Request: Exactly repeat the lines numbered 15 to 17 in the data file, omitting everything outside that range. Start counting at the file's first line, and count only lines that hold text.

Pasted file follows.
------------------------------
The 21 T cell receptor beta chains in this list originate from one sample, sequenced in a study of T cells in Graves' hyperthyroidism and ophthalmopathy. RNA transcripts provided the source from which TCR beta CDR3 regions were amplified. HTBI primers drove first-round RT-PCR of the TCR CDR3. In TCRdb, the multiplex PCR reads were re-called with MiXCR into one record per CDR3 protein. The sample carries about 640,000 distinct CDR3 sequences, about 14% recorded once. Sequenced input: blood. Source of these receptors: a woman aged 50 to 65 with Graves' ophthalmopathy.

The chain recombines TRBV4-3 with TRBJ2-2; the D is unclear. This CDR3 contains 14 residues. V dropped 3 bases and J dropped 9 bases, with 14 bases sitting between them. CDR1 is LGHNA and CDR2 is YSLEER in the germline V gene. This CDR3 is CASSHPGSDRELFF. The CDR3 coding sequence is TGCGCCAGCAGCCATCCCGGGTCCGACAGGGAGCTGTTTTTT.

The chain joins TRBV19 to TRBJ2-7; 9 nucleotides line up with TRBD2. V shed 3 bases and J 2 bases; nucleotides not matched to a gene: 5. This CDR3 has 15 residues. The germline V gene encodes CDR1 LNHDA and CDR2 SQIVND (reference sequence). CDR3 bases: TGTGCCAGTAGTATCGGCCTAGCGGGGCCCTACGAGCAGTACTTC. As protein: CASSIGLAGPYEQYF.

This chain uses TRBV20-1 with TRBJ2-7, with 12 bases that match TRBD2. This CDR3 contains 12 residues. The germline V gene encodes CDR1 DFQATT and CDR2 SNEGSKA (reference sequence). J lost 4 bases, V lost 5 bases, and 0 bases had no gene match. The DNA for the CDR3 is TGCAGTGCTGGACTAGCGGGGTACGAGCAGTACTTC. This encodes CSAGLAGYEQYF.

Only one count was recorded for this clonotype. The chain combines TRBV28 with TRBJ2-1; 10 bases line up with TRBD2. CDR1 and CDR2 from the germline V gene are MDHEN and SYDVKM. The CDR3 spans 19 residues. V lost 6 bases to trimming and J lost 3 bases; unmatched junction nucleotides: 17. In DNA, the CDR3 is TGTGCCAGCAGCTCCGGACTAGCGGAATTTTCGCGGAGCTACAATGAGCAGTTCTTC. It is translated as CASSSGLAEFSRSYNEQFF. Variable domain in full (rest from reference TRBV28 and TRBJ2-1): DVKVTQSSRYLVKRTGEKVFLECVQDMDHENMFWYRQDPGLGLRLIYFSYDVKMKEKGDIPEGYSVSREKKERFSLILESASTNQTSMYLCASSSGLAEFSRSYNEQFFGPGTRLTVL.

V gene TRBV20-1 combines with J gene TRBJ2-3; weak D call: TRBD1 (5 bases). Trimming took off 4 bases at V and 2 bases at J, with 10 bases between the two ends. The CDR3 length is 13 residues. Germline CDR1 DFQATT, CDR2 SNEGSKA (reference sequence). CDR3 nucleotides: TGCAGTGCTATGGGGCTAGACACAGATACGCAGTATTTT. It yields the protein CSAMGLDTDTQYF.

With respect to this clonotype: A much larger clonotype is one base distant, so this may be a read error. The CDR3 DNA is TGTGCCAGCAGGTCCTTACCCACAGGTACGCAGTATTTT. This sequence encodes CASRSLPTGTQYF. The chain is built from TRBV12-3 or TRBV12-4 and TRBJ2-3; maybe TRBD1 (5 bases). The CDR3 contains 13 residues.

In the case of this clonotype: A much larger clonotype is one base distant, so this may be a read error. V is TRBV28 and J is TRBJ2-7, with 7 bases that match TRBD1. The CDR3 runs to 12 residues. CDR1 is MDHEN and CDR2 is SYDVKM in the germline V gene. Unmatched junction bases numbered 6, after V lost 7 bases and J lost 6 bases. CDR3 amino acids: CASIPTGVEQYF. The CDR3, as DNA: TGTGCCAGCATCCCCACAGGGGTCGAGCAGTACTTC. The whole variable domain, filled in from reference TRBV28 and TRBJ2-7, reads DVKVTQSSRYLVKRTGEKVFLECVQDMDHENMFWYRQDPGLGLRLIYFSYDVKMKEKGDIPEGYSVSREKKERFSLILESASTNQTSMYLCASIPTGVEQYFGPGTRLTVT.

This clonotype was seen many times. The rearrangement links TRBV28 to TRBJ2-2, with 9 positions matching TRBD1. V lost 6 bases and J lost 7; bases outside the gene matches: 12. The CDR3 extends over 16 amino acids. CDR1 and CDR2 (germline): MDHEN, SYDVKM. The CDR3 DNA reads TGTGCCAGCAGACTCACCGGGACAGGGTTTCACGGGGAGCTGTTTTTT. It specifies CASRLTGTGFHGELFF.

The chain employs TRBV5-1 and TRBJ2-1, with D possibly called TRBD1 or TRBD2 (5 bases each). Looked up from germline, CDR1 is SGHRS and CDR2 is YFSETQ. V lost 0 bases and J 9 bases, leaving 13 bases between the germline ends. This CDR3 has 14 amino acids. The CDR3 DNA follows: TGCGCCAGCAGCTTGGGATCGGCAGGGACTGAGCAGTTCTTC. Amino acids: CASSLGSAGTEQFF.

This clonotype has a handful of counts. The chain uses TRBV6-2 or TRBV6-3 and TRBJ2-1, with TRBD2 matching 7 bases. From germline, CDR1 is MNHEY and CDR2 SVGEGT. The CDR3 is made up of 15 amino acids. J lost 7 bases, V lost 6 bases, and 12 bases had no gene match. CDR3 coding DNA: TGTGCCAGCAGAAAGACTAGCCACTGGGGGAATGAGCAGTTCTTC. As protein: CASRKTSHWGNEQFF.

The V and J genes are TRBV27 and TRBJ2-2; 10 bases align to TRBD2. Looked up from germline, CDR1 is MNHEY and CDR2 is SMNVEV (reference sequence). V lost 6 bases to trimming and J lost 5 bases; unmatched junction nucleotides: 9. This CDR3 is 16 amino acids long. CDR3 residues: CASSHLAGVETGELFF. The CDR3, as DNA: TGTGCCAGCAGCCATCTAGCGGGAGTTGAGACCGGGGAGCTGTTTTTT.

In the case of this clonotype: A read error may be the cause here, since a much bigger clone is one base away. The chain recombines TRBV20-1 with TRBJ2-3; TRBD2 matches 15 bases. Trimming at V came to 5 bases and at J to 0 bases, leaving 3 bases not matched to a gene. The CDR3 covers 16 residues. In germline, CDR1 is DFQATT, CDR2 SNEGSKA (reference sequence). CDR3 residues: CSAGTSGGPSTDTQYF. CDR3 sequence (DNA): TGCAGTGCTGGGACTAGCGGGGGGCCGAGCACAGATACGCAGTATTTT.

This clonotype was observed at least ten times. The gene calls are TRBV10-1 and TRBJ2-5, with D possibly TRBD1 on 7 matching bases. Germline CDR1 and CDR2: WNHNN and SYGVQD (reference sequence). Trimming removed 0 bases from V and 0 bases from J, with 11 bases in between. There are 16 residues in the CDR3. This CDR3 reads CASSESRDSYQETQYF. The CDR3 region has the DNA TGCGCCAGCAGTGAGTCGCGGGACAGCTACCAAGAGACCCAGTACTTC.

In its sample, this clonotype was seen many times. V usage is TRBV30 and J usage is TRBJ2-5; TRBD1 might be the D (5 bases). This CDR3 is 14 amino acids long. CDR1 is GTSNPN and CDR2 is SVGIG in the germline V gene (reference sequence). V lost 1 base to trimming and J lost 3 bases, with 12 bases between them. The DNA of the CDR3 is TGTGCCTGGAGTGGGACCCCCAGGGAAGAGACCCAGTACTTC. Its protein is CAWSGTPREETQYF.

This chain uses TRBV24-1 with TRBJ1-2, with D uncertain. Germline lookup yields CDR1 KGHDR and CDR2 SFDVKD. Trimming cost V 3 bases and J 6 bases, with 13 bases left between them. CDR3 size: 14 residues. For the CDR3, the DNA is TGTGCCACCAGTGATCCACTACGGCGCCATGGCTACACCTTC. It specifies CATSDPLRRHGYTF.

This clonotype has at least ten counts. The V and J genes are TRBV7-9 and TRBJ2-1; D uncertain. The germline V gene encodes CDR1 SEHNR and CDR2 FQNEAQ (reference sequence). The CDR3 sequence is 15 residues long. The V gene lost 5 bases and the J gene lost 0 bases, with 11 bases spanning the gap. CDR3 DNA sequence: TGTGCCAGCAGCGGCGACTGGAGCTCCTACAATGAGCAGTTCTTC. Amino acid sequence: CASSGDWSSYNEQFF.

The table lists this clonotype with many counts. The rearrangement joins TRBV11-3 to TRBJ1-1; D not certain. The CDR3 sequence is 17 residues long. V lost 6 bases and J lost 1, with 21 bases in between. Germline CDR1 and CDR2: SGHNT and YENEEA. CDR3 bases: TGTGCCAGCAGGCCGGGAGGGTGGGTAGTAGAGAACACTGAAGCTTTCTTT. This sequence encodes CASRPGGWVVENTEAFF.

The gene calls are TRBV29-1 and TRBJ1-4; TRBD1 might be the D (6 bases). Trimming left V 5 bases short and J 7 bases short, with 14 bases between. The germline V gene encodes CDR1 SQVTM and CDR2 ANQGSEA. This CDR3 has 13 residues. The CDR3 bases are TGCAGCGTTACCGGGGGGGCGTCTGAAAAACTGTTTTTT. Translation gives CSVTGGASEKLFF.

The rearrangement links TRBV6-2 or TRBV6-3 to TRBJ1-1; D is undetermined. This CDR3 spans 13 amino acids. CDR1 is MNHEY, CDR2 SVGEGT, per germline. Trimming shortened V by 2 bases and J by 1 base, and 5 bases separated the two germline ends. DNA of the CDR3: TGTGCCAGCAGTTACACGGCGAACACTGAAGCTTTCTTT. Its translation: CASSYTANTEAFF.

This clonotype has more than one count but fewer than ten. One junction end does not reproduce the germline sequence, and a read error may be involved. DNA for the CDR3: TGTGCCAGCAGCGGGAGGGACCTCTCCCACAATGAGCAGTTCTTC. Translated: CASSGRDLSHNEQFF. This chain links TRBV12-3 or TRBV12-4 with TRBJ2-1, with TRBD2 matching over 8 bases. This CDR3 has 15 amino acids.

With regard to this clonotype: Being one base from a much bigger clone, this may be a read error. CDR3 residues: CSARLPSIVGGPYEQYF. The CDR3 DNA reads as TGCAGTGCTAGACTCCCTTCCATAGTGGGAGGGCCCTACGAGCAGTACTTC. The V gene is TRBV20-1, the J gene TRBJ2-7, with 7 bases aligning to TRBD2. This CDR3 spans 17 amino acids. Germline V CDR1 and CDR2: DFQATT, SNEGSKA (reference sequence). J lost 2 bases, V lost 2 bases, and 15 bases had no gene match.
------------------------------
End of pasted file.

In its sample, this clonotype was seen many times. V usage is TRBV30 and J usage is TRBJ2-5; TRBD1 might be the D (5 bases). This CDR3 is 14 amino acids long. CDR1 is GTSNPN and CDR2 is SVGIG in the germline V gene (reference sequence). V lost 1 base to trimming and J lost 3 bases, with 12 bases between them. The DNA of the CDR3 is TGTGCCTGGAGTGGGACCCCCAGGGAAGAGACCCAGTACTTC. Its protein is CAWSGTPREETQYF.

This chain uses TRBV24-1 with TRBJ1-2, with D uncertain. Germline lookup yields CDR1 KGHDR and CDR2 SFDVKD. Trimming cost V 3 bases and J 6 bases, with 13 bases left between them. CDR3 size: 14 residues. For the CDR3, the DNA is TGTGCCACCAGTGATCCACTACGGCGCCATGGCTACACCTTC. It specifies CATSDPLRRHGYTF.

This clonotype has at least ten counts. The V and J genes are TRBV7-9 and TRBJ2-1; D uncertain. The germline V gene encodes CDR1 SEHNR and CDR2 FQNEAQ (reference sequence). The CDR3 sequence is 15 residues long. The V gene lost 5 bases and the J gene lost 0 bases, with 11 bases spanning the gap. CDR3 DNA sequence: TGTGCCAGCAGCGGCGACTGGAGCTCCTACAATGAGCAGTTCTTC. Amino acid sequence: CASSGDWSSYNEQFF.